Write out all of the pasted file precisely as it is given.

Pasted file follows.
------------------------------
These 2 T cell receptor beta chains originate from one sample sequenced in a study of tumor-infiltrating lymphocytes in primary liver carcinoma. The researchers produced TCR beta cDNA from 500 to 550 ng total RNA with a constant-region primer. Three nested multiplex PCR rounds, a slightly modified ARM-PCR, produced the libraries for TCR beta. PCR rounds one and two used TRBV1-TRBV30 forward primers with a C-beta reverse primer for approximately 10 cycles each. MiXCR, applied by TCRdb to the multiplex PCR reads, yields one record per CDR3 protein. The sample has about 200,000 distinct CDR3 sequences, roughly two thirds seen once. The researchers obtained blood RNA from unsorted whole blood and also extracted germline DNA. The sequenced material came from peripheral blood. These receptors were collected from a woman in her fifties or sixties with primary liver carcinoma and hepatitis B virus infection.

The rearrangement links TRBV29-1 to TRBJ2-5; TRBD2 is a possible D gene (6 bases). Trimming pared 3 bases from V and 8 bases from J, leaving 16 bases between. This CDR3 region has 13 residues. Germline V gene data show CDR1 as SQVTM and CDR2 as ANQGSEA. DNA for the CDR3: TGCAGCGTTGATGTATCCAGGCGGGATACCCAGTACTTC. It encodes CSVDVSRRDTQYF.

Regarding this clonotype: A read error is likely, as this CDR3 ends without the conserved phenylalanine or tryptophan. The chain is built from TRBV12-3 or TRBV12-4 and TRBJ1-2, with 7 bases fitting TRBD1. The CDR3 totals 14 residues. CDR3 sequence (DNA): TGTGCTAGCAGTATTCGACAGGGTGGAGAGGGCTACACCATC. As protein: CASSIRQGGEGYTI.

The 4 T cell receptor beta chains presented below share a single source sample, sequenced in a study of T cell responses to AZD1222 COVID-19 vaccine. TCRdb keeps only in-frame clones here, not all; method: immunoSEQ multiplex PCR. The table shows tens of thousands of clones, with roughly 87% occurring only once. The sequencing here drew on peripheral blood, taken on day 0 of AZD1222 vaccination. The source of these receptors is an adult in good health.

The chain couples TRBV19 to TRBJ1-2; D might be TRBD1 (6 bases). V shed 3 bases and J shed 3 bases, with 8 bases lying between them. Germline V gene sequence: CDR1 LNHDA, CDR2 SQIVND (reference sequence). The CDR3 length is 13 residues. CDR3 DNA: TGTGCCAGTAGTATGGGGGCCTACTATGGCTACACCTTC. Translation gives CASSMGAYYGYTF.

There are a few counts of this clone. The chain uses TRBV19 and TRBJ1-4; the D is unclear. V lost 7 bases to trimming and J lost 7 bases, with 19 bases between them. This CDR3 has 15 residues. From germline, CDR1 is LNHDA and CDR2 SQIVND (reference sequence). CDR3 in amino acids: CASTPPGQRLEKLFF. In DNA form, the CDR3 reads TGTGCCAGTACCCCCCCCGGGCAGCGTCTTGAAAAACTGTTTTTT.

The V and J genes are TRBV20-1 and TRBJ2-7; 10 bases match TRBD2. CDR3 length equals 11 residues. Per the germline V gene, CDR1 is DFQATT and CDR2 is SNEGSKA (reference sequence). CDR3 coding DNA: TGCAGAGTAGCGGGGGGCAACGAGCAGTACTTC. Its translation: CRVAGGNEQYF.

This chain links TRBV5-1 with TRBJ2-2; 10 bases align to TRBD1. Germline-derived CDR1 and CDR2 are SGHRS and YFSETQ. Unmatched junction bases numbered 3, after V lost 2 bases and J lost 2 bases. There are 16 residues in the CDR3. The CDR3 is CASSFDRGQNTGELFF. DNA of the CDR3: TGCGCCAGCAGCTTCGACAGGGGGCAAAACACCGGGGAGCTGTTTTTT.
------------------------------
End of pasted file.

These 2 T cell receptor beta chains originate from one sample sequenced in a study of tumor-infiltrating lymphocytes in primary liver carcinoma. The researchers produced TCR beta cDNA from 500 to 550 ng total RNA with a constant-region primer. Three nested multiplex PCR rounds, a slightly modified ARM-PCR, produced the libraries for TCR beta. PCR rounds one and two used TRBV1-TRBV30 forward primers with a C-beta reverse primer for approximately 10 cycles each. MiXCR, applied by TCRdb to the multiplex PCR reads, yields one record per CDR3 protein. The sample has about 200,000 distinct CDR3 sequences, roughly two thirds seen once. The researchers obtained blood RNA from unsorted whole blood and also extracted germline DNA. The sequenced material came from peripheral blood. These receptors were collected from a woman in her fifties or sixties with primary liver carcinoma and hepatitis B virus infection.

The rearrangement links TRBV29-1 to TRBJ2-5; TRBD2 is a possible D gene (6 bases). Trimming pared 3 bases from V and 8 bases from J, leaving 16 bases between. This CDR3 region has 13 residues. Germline V gene data show CDR1 as SQVTM and CDR2 as ANQGSEA. DNA for the CDR3: TGCAGCGTTGATGTATCCAGGCGGGATACCCAGTACTTC. It encodes CSVDVSRRDTQYF.

Regarding this clonotype: A read error is likely, as this CDR3 ends without the conserved phenylalanine or tryptophan. The chain is built from TRBV12-3 or TRBV12-4 and TRBJ1-2, with 7 bases fitting TRBD1. The CDR3 totals 14 residues. CDR3 sequence (DNA): TGTGCTAGCAGTATTCGACAGGGTGGAGAGGGCTACACCATC. As protein: CASSIRQGGEGYTI.

The 4 T cell receptor beta chains presented below share a single source sample, sequenced in a study of T cell responses to AZD1222 COVID-19 vaccine. TCRdb keeps only in-frame clones here, not all; method: immunoSEQ multiplex PCR. The table shows tens of thousands of clones, with roughly 87% occurring only once. The sequencing here drew on peripheral blood, taken on day 0 of AZD1222 vaccination. The source of these receptors is an adult in good health.

The chain couples TRBV19 to TRBJ1-2; D might be TRBD1 (6 bases). V shed 3 bases and J shed 3 bases, with 8 bases lying between them. Germline V gene sequence: CDR1 LNHDA, CDR2 SQIVND (reference sequence). The CDR3 length is 13 residues. CDR3 DNA: TGTGCCAGTAGTATGGGGGCCTACTATGGCTACACCTTC. Translation gives CASSMGAYYGYTF.

There are a few counts of this clone. The chain uses TRBV19 and TRBJ1-4; the D is unclear. V lost 7 bases to trimming and J lost 7 bases, with 19 bases between them. This CDR3 has 15 residues. From germline, CDR1 is LNHDA and CDR2 SQIVND (reference sequence). CDR3 in amino acids: CASTPPGQRLEKLFF. In DNA form, the CDR3 reads TGTGCCAGTACCCCCCCCGGGCAGCGTCTTGAAAAACTGTTTTTT.

The V and J genes are TRBV20-1 and TRBJ2-7; 10 bases match TRBD2. CDR3 length equals 11 residues. Per the germline V gene, CDR1 is DFQATT and CDR2 is SNEGSKA (reference sequence). CDR3 coding DNA: TGCAGAGTAGCGGGGGGCAACGAGCAGTACTTC. Its translation: CRVAGGNEQYF.

This chain links TRBV5-1 with TRBJ2-2; 10 bases align to TRBD1. Germline-derived CDR1 and CDR2 are SGHRS and YFSETQ. Unmatched junction bases numbered 3, after V lost 2 bases and J lost 2 bases. There are 16 residues in the CDR3. The CDR3 is CASSFDRGQNTGELFF. DNA of the CDR3: TGCGCCAGCAGCTTCGACAGGGGGCAAAACACCGGGGAGCTGTTTTTT.